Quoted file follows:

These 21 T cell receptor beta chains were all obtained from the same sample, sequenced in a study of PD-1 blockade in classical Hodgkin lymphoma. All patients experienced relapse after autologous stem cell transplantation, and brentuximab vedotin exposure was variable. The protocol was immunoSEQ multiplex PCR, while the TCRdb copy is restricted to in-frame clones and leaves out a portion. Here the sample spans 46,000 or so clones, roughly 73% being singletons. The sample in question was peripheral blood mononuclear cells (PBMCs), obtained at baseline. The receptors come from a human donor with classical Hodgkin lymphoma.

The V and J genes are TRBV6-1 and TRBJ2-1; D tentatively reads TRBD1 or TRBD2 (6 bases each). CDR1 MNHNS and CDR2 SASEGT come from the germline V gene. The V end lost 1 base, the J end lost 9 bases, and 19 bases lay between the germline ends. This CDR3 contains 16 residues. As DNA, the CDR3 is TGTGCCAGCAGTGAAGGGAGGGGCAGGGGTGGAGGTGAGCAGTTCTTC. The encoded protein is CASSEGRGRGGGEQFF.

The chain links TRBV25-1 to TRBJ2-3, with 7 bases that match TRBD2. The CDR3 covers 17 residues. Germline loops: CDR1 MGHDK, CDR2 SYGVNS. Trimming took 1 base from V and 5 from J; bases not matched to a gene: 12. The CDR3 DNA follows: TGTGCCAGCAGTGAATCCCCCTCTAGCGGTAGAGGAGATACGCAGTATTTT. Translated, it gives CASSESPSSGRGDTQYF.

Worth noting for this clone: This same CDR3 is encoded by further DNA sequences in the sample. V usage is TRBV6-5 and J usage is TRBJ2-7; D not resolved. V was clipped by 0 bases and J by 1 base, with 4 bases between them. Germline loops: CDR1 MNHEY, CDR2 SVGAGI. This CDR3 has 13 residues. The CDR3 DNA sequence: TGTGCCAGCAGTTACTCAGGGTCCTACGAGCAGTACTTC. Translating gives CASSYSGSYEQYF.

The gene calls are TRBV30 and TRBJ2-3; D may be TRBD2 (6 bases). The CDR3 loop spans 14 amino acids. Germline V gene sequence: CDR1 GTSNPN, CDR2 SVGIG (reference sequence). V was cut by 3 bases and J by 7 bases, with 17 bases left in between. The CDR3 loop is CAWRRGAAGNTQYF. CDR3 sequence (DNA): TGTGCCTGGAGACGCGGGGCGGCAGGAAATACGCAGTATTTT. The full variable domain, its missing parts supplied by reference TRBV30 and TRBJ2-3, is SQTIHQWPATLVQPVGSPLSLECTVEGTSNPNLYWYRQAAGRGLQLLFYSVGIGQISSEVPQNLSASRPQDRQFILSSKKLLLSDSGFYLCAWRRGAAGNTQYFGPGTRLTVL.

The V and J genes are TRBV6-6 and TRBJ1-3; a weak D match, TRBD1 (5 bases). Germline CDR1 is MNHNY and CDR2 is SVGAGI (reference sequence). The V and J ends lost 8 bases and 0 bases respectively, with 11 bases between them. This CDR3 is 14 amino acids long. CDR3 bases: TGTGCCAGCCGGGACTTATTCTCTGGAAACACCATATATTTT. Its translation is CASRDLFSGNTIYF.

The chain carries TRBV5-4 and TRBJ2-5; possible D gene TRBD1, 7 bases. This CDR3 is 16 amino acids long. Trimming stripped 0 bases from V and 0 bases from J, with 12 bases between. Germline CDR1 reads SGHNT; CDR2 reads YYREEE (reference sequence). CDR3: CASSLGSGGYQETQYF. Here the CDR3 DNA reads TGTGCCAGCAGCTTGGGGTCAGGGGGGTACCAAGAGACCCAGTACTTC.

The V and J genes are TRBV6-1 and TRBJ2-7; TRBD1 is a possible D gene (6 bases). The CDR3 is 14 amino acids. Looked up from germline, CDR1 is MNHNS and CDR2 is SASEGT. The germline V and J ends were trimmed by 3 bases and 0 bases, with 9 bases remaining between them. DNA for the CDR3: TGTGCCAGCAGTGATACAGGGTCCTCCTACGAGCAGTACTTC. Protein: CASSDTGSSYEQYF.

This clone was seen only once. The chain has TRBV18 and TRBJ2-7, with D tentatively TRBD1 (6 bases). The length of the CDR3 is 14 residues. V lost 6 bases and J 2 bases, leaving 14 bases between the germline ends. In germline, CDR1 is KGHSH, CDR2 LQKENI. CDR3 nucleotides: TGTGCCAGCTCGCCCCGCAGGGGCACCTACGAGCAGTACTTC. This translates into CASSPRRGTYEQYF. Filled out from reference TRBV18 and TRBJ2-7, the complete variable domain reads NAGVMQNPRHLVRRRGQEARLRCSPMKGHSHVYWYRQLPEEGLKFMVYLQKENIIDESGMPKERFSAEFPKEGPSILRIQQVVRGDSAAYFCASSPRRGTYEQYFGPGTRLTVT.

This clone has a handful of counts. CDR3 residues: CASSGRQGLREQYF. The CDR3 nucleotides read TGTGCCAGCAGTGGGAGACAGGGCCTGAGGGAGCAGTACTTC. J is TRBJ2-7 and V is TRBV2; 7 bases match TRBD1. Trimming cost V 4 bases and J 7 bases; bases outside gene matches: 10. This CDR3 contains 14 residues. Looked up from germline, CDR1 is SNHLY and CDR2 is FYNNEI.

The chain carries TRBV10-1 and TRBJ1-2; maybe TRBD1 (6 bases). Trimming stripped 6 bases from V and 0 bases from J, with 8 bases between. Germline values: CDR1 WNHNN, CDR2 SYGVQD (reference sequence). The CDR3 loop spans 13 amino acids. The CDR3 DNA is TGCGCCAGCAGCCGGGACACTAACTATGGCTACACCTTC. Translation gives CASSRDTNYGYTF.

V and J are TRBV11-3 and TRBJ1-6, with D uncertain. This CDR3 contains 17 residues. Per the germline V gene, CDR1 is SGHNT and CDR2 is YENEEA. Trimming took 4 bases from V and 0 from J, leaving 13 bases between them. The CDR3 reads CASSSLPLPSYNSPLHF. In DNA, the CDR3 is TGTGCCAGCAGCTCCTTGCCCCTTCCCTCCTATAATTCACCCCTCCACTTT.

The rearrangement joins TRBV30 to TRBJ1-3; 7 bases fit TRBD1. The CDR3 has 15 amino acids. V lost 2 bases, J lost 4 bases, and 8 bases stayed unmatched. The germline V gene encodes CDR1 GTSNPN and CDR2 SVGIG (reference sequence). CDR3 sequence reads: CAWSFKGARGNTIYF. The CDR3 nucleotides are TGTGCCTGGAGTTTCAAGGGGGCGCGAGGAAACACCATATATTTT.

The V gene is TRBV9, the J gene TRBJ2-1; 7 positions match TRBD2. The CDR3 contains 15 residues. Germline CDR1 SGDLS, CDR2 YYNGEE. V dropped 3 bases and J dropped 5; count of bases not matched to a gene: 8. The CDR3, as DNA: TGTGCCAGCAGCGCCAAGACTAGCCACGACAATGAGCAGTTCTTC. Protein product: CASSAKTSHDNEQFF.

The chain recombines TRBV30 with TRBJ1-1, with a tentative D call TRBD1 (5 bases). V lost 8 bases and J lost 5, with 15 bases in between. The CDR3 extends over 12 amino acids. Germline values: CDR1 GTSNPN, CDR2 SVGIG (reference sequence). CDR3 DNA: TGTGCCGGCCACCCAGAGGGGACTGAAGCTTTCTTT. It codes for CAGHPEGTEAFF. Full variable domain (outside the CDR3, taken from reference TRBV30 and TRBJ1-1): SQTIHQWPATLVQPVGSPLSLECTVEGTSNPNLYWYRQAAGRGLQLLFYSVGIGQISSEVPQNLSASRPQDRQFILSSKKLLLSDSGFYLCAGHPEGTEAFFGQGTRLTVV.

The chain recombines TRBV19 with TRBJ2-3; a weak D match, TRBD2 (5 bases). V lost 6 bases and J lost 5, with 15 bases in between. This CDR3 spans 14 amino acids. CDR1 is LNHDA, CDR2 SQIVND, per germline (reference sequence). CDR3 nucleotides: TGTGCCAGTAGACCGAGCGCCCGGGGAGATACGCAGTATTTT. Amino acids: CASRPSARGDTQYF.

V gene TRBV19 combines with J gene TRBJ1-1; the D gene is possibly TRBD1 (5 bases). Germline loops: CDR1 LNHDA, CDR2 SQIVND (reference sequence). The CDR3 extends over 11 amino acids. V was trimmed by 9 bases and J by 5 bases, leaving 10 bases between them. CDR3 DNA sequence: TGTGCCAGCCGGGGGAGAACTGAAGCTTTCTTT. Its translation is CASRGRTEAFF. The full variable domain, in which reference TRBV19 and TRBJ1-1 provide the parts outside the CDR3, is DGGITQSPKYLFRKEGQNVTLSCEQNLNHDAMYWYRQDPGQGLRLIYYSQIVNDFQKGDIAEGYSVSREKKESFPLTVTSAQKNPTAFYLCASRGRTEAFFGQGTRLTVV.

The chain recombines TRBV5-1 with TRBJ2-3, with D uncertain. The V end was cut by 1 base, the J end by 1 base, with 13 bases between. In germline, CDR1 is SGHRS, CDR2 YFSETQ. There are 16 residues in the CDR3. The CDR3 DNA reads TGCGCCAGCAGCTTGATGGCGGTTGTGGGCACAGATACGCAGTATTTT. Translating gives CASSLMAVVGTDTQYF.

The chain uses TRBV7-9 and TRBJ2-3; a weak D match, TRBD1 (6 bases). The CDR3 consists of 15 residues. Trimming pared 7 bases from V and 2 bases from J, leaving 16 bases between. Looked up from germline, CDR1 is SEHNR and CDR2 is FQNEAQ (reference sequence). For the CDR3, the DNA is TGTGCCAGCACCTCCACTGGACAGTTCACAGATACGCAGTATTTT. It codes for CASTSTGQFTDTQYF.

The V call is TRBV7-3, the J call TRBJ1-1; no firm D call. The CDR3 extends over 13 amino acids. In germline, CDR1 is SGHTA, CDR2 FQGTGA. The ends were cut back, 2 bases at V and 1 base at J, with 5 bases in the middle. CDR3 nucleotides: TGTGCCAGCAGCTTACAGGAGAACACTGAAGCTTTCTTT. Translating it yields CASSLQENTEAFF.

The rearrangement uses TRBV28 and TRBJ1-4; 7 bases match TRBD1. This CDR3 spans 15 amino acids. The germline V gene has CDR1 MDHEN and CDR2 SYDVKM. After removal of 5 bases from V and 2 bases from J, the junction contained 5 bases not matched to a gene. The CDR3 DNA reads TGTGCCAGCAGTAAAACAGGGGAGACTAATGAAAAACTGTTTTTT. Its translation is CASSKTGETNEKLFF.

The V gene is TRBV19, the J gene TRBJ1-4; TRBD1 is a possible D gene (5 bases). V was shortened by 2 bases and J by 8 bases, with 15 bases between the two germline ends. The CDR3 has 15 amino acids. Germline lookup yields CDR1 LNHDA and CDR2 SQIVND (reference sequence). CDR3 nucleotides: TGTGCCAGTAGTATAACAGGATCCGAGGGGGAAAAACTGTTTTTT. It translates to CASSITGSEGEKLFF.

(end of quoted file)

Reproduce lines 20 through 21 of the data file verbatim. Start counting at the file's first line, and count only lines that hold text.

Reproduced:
The V call is TRBV7-3, the J call TRBJ1-1; no firm D call. The CDR3 extends over 13 amino acids. In germline, CDR1 is SGHTA, CDR2 FQGTGA. The ends were cut back, 2 bases at V and 1 base at J, with 5 bases in the middle. CDR3 nucleotides: TGTGCCAGCAGCTTACAGGAGAACACTGAAGCTTTCTTT. Translating it yields CASSLQENTEAFF.

The rearrangement uses TRBV28 and TRBJ1-4; 7 bases match TRBD1. This CDR3 spans 15 amino acids. The germline V gene has CDR1 MDHEN and CDR2 SYDVKM. After removal of 5 bases from V and 2 bases from J, the junction contained 5 bases not matched to a gene. The CDR3 DNA reads TGTGCCAGCAGTAAAACAGGGGAGACTAATGAAAAACTGTTTTTT. Its translation is CASSKTGETNEKLFF.